The Consequences of Moving Fast and Breaking Things

Your association may have a track record of tech success, but the big question is, how do you keep up the pace? A number of recent developments from the world of Apple offer up some food for thought.

In more ways than one, Apple’s last couple of weeks haven’t been its best.

(Side note: I know, I know … I just blogged about Apple recently. I’m writing about technology, so Apple is a great subject, OK?!?)

A company whose breakneck pace of innovation has long been admired by its users and imitated by its competitors, Apple has looked a little human of late, with a series of news stories that suggest it could face a challenging road ahead.

A close call: In the ongoing patent saga between Apple and Samsung, Samsung nearly landed a serious body blow a couple weeks ago—but things eventually worked in Apple’s favor. First, Apple had lost a patent suit and was precariously close to facing an import ban on some of its older products, including the iPhone 4. (The company narrowly avoided the ban because the Obama administration intervened [PDF], the first time since 1987 that a sitting president had vetoed a trade ban by the International Trade Commission.) In a turnabout-is-fair-play development late last week, Apple won a similar patent battle against Samsung, with a major difference: The patents Samsung was found guilty of violating weren’t seen as fundamental to the functioning of a mobile device, whereas the ones Apple did were. (Hence, why Obama showed Apple some love.) Either way, it was certainly a close one.

A little pressure: A Fox Business report suggests that CEO Tim Cook is getting pressure from his board to innovate faster. Apple has had a number of  base hits in the past couple of years—the iPhone 5, the iPad Mini, the MacBook Air—but little since the original iPad that appears ready to blow minds. In other words, the board has been reading the tech blogs, many of which have been saying this since the iPhone 5 came out last year. (That said, the recently updated Mac Pro, niche product that it is, is pretty epic. It may not be a home run, but it’s at least a ground-rule double.)

A harbinger? With all that pressure to innovate comes a little pressure to not innovate from the Justice Department. Well, in certain ways, that is: Apple is still facing lingering effects from losing a price-fixing lawsuit earlier this year. (What happened? Several publishers worked with the company on a variable pricing structure for electronic books—to the detriment of competitors.) The results could prove damaging to the company’s well-entrenched business model for selling content. The Justice Department’s proposed sanctions sound painful. For one thing, Apple would have to link to competitors such as Amazon. For another, it would be limited in the kinds of contracts it makes with content providers across the board. It’s not clear what the end results will be. But a golden goose for the company could get a little tarnished.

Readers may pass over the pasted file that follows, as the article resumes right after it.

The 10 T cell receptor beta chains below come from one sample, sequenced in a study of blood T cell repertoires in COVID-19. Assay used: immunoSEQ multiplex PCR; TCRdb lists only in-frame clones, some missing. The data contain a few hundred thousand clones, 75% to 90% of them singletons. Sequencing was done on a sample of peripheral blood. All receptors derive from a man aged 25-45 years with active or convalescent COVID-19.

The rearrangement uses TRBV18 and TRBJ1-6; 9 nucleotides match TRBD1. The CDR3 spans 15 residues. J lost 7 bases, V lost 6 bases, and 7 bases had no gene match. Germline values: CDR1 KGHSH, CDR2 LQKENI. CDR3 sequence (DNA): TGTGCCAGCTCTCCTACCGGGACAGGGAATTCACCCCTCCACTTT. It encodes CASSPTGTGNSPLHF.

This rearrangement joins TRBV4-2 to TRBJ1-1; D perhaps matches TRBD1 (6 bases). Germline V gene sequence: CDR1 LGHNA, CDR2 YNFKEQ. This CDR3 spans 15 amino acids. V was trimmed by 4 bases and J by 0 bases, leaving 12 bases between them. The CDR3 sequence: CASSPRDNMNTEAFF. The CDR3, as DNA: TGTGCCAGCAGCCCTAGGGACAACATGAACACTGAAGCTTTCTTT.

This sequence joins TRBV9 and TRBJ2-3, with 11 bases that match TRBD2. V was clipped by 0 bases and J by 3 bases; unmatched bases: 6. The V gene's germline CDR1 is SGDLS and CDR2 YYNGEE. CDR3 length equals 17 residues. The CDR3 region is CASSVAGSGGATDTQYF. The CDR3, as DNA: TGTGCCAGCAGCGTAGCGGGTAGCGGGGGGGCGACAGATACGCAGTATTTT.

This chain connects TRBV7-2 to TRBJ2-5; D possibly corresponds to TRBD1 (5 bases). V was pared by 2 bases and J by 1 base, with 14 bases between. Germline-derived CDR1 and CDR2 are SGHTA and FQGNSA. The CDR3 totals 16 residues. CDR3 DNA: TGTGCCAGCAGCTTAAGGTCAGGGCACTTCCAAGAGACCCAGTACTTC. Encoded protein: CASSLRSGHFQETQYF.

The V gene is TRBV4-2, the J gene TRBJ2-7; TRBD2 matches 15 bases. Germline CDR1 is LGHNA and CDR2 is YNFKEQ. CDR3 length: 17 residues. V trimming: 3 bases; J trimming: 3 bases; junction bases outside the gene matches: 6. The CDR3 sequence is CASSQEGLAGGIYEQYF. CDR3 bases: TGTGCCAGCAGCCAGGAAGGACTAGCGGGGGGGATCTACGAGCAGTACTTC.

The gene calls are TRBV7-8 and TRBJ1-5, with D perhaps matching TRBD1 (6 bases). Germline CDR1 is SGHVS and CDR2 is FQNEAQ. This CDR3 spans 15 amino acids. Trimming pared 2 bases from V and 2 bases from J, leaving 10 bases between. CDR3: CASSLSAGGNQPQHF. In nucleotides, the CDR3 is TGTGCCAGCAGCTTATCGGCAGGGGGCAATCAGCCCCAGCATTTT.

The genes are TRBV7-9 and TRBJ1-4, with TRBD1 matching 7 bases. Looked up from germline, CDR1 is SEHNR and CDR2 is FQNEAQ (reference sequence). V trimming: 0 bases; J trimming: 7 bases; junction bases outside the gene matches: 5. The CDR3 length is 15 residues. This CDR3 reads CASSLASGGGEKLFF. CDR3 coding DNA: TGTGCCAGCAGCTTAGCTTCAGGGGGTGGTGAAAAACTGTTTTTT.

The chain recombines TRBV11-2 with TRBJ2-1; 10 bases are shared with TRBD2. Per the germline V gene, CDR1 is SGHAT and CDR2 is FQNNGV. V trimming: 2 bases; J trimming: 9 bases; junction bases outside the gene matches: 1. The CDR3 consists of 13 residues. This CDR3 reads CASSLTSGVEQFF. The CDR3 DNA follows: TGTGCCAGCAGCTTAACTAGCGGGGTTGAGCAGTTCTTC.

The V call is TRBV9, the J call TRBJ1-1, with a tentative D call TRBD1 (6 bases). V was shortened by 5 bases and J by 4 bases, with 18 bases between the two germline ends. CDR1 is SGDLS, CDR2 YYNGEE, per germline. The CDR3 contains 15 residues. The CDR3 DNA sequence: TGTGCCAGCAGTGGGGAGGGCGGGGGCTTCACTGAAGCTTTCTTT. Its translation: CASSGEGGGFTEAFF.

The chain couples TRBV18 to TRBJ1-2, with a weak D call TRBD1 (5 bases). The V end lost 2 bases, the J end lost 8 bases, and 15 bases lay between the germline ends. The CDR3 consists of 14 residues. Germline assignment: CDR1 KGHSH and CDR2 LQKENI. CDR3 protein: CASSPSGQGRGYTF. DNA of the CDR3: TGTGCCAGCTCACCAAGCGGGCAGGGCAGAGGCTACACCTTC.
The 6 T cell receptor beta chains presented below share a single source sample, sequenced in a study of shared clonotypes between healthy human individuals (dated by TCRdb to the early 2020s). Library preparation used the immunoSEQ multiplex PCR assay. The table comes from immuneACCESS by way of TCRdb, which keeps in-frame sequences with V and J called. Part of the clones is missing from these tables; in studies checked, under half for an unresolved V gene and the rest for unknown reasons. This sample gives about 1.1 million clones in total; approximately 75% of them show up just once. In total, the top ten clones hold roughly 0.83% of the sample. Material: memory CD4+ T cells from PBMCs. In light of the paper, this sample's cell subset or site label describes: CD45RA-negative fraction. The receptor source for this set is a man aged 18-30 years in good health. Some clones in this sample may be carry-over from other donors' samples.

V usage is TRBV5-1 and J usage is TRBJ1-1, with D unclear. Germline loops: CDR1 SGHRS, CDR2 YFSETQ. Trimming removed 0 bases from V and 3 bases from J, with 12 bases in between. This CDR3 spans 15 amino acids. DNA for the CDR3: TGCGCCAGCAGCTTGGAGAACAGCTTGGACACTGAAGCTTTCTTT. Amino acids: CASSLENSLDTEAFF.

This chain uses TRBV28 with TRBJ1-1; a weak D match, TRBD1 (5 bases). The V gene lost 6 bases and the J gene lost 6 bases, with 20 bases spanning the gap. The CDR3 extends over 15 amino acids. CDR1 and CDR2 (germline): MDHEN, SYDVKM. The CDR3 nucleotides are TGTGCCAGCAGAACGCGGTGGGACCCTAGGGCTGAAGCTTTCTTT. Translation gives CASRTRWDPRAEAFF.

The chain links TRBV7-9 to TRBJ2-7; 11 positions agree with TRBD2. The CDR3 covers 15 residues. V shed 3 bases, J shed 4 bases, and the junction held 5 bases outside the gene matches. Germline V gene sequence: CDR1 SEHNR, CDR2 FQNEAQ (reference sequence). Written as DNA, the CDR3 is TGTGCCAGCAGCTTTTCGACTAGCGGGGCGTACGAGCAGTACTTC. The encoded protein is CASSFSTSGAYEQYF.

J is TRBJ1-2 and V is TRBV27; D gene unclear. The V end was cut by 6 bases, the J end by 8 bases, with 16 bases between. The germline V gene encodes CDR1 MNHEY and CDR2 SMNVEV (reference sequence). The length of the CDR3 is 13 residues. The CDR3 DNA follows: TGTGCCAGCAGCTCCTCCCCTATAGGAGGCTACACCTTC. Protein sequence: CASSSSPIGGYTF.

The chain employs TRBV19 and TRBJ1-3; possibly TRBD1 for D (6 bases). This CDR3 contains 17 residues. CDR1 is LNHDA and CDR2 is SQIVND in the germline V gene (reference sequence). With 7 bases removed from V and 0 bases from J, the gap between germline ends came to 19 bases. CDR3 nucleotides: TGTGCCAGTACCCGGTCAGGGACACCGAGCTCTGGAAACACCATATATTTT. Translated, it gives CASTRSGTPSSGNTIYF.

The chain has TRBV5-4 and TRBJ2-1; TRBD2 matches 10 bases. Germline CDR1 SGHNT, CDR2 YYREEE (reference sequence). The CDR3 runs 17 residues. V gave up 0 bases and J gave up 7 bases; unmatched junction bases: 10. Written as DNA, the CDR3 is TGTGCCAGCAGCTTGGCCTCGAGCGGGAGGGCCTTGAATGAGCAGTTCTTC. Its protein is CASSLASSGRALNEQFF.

All of this adds up to one thing: A highly regarded innovator appears to be turning a corner in Cupertino.

Every time a company comes out with a successful new idea, a hit initiative, or a clever approach, it creates new opportunities—and more pressure to live up to those expectations. And when you’re successful, everyone suddenly wants a piece of the action, in good ways and bad. Small innovations raise big questions, legal or otherwise. Increasingly, Apple is finding itself consumed with side battles and facing sudden pressure to live up to past victories. (Which isn’t to say they won’t. Just that the pressure is on.)

This is something that associations might be feeling with their own endeavors—be they websites or new approaches to closed communities. Your reputation as a high-flyer won’t last if you can’t keep up your momentum or if something clips your wings.

Apple still has a lot of life left in it, but these recent incidents show that even the most innovative corporate structures have to answer for the gaps a quick-moving culture creates and the constant air of expectation that comes after a successful idea.

The secret is in the pacing. Don’t play your entire hand in a single shot, but be sure to throw down a couple of cards so your members don’t think you’re bluffing. Let them know that you have big ideas coming, and those big ideas reflect their needs.

Because, no matter the company or organization, innovation is one part technology and two parts timing. If the timing’s off, the innovation may face long-term challenges.

Leave something in the tank for later.


Ernie Smith

By Ernie Smith

Ernie Smith is a former senior editor for Associations Now. MORE

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